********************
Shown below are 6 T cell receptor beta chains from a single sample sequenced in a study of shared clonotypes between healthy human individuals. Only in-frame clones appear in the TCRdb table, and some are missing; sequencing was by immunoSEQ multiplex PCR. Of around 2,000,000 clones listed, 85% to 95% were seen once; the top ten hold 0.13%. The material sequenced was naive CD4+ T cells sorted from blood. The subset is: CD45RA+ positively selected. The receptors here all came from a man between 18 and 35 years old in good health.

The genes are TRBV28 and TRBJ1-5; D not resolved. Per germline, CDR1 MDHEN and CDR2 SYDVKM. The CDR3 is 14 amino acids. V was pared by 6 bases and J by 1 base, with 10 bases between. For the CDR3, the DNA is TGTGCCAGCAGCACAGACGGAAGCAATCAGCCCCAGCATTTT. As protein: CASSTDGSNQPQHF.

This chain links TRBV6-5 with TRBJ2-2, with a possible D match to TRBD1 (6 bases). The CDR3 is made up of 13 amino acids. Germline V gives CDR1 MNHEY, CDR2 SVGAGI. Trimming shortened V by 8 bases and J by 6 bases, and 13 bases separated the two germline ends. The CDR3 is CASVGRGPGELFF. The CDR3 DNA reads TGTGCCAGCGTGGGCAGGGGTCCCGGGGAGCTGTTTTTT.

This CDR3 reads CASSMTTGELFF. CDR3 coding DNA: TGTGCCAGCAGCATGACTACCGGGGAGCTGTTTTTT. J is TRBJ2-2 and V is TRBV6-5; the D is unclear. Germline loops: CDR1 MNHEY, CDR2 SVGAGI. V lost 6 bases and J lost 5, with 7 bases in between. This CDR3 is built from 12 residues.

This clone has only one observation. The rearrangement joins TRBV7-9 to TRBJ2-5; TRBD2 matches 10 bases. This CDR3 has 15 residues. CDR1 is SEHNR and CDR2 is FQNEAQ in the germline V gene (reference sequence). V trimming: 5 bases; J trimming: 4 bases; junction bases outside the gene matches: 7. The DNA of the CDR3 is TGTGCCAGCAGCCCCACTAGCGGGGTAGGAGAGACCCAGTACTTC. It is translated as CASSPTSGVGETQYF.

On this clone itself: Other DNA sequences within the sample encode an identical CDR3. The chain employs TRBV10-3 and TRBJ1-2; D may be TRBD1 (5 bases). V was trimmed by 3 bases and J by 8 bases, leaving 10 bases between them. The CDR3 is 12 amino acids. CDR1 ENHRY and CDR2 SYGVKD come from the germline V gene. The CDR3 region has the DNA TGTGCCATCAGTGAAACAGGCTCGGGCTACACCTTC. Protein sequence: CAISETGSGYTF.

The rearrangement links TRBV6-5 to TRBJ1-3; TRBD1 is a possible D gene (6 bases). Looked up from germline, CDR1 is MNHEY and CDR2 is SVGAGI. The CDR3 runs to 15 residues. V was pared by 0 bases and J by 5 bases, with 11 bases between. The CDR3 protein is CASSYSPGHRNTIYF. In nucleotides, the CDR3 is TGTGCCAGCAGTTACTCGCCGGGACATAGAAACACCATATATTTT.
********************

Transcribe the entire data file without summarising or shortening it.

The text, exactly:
Shown below are 6 T cell receptor beta chains from a single sample sequenced in a study of shared clonotypes between healthy human individuals. Only in-frame clones appear in the TCRdb table, and some are missing; sequencing was by immunoSEQ multiplex PCR. Of around 2,000,000 clones listed, 85% to 95% were seen once; the top ten hold 0.13%. The material sequenced was naive CD4+ T cells sorted from blood. The subset is: CD45RA+ positively selected. The receptors here all came from a man between 18 and 35 years old in good health.

The genes are TRBV28 and TRBJ1-5; D not resolved. Per germline, CDR1 MDHEN and CDR2 SYDVKM. The CDR3 is 14 amino acids. V was pared by 6 bases and J by 1 base, with 10 bases between. For the CDR3, the DNA is TGTGCCAGCAGCACAGACGGAAGCAATCAGCCCCAGCATTTT. As protein: CASSTDGSNQPQHF.

This chain links TRBV6-5 with TRBJ2-2, with a possible D match to TRBD1 (6 bases). The CDR3 is made up of 13 amino acids. Germline V gives CDR1 MNHEY, CDR2 SVGAGI. Trimming shortened V by 8 bases and J by 6 bases, and 13 bases separated the two germline ends. The CDR3 is CASVGRGPGELFF. The CDR3 DNA reads TGTGCCAGCGTGGGCAGGGGTCCCGGGGAGCTGTTTTTT.

This CDR3 reads CASSMTTGELFF. CDR3 coding DNA: TGTGCCAGCAGCATGACTACCGGGGAGCTGTTTTTT. J is TRBJ2-2 and V is TRBV6-5; the D is unclear. Germline loops: CDR1 MNHEY, CDR2 SVGAGI. V lost 6 bases and J lost 5, with 7 bases in between. This CDR3 is built from 12 residues.

This clone has only one observation. The rearrangement joins TRBV7-9 to TRBJ2-5; TRBD2 matches 10 bases. This CDR3 has 15 residues. CDR1 is SEHNR and CDR2 is FQNEAQ in the germline V gene (reference sequence). V trimming: 5 bases; J trimming: 4 bases; junction bases outside the gene matches: 7. The DNA of the CDR3 is TGTGCCAGCAGCCCCACTAGCGGGGTAGGAGAGACCCAGTACTTC. It is translated as CASSPTSGVGETQYF.

On this clone itself: Other DNA sequences within the sample encode an identical CDR3. The chain employs TRBV10-3 and TRBJ1-2; D may be TRBD1 (5 bases). V was trimmed by 3 bases and J by 8 bases, leaving 10 bases between them. The CDR3 is 12 amino acids. CDR1 ENHRY and CDR2 SYGVKD come from the germline V gene. The CDR3 region has the DNA TGTGCCATCAGTGAAACAGGCTCGGGCTACACCTTC. Protein sequence: CAISETGSGYTF.

The rearrangement links TRBV6-5 to TRBJ1-3; TRBD1 is a possible D gene (6 bases). Looked up from germline, CDR1 is MNHEY and CDR2 is SVGAGI. The CDR3 runs to 15 residues. V was pared by 0 bases and J by 5 bases, with 11 bases between. The CDR3 protein is CASSYSPGHRNTIYF. In nucleotides, the CDR3 is TGTGCCAGCAGTTACTCGCCGGGACATAGAAACACCATATATTTT.